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Facebook's got a new virtual reality wristband and it looks like something lifted from Ready Player One, but there are concerns over its use of vast volumes of personal data.
As shown in the video from Facebook Reality Labs, this is the prototype and at the moment, it's clunky, chunky, and carrying a lot of incredibly impressive technology inside. The wristband tracks gestures which will be termed "clicks," and will be easily completable and recognisable. The clicks will be interpreted by electromyography - sensors in the wristband pick up on electrical motor nerve signals from the brain to the hand and turn this information into digital commands. Therefore, it will be able to tell the difference between the motion of drumming your fingers on a table versus flexing your fingers to type on a keyboard. Neato.
"The signals through the wrist are so clear that EMG can understand finger motion of just a millimeter," explained the team and added that the motions are "highly personalisable and adaptable" for whatever the user requires. "That means input can be effortless. Ultimately, it may even be possible to sense just the intention to move a finger." This is very exciting for those who don't have the same strength in their hands as they used to, caused by conditions like arthritis or Huntington's disease.
As well as identifying personal likes, dislikes, and other interests from the actions of the user, this versatility might even be able to track nerve signals while typing out documents on virtual keyboards and correct common typos on the fly. Combine this with the Oculus headset that will automatically recognise hand movements without the need for peripherals or wires to translate your commands, and it's all sounding like something from Q's arsenal in a James Bond movie. Yet, we should consider the amount of personal data that could be collected by the wristband.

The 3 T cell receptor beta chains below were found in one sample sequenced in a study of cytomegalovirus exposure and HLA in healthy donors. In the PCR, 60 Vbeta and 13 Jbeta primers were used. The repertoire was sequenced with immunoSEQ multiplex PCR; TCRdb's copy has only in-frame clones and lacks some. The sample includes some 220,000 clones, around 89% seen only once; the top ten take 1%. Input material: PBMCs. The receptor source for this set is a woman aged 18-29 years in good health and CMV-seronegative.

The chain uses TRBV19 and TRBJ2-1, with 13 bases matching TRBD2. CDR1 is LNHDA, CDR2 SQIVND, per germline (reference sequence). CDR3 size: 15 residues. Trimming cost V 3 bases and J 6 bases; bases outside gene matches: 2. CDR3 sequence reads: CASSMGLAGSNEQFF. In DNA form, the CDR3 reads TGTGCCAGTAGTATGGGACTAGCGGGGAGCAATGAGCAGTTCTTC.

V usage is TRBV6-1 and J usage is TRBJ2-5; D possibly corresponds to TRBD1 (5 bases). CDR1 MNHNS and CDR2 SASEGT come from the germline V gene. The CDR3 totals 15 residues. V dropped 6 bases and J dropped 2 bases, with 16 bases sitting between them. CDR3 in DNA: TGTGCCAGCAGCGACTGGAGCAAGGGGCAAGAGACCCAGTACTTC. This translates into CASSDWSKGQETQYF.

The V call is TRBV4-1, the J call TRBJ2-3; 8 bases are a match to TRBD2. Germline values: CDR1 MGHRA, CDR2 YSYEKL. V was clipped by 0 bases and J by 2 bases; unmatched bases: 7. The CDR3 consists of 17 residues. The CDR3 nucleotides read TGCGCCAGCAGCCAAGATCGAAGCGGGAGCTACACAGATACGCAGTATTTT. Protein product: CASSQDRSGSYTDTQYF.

Speaking to BBC News, ProPrivacy digital expert Ray Walsh explained that there are dangers posed by the technology. "The opportunity to exploit people's eye movements and nerve impulses to detect whether they are interested in content offers endless potential for surveillance capitalism," he elaborated. "Legislators should look closely at the legality of this new data collection and subsequent usage to ensure that consumers are adequately protected." Furthermore, people could use the wristband to type out emails to family and friends about sensitive matters, and seeing adverts about those topics pop up elsewhere could be a kick in the teeth, so to speak.
Facebook Reality Labs is conscious of this, and integrates "Responsible Foresight" workshops with academic and embedded ethicists to "mitigate potential harms that might arise from a product." In any event, it will likely be a little while before we see these on the shelves, and the wristband might be even more advanced by then.
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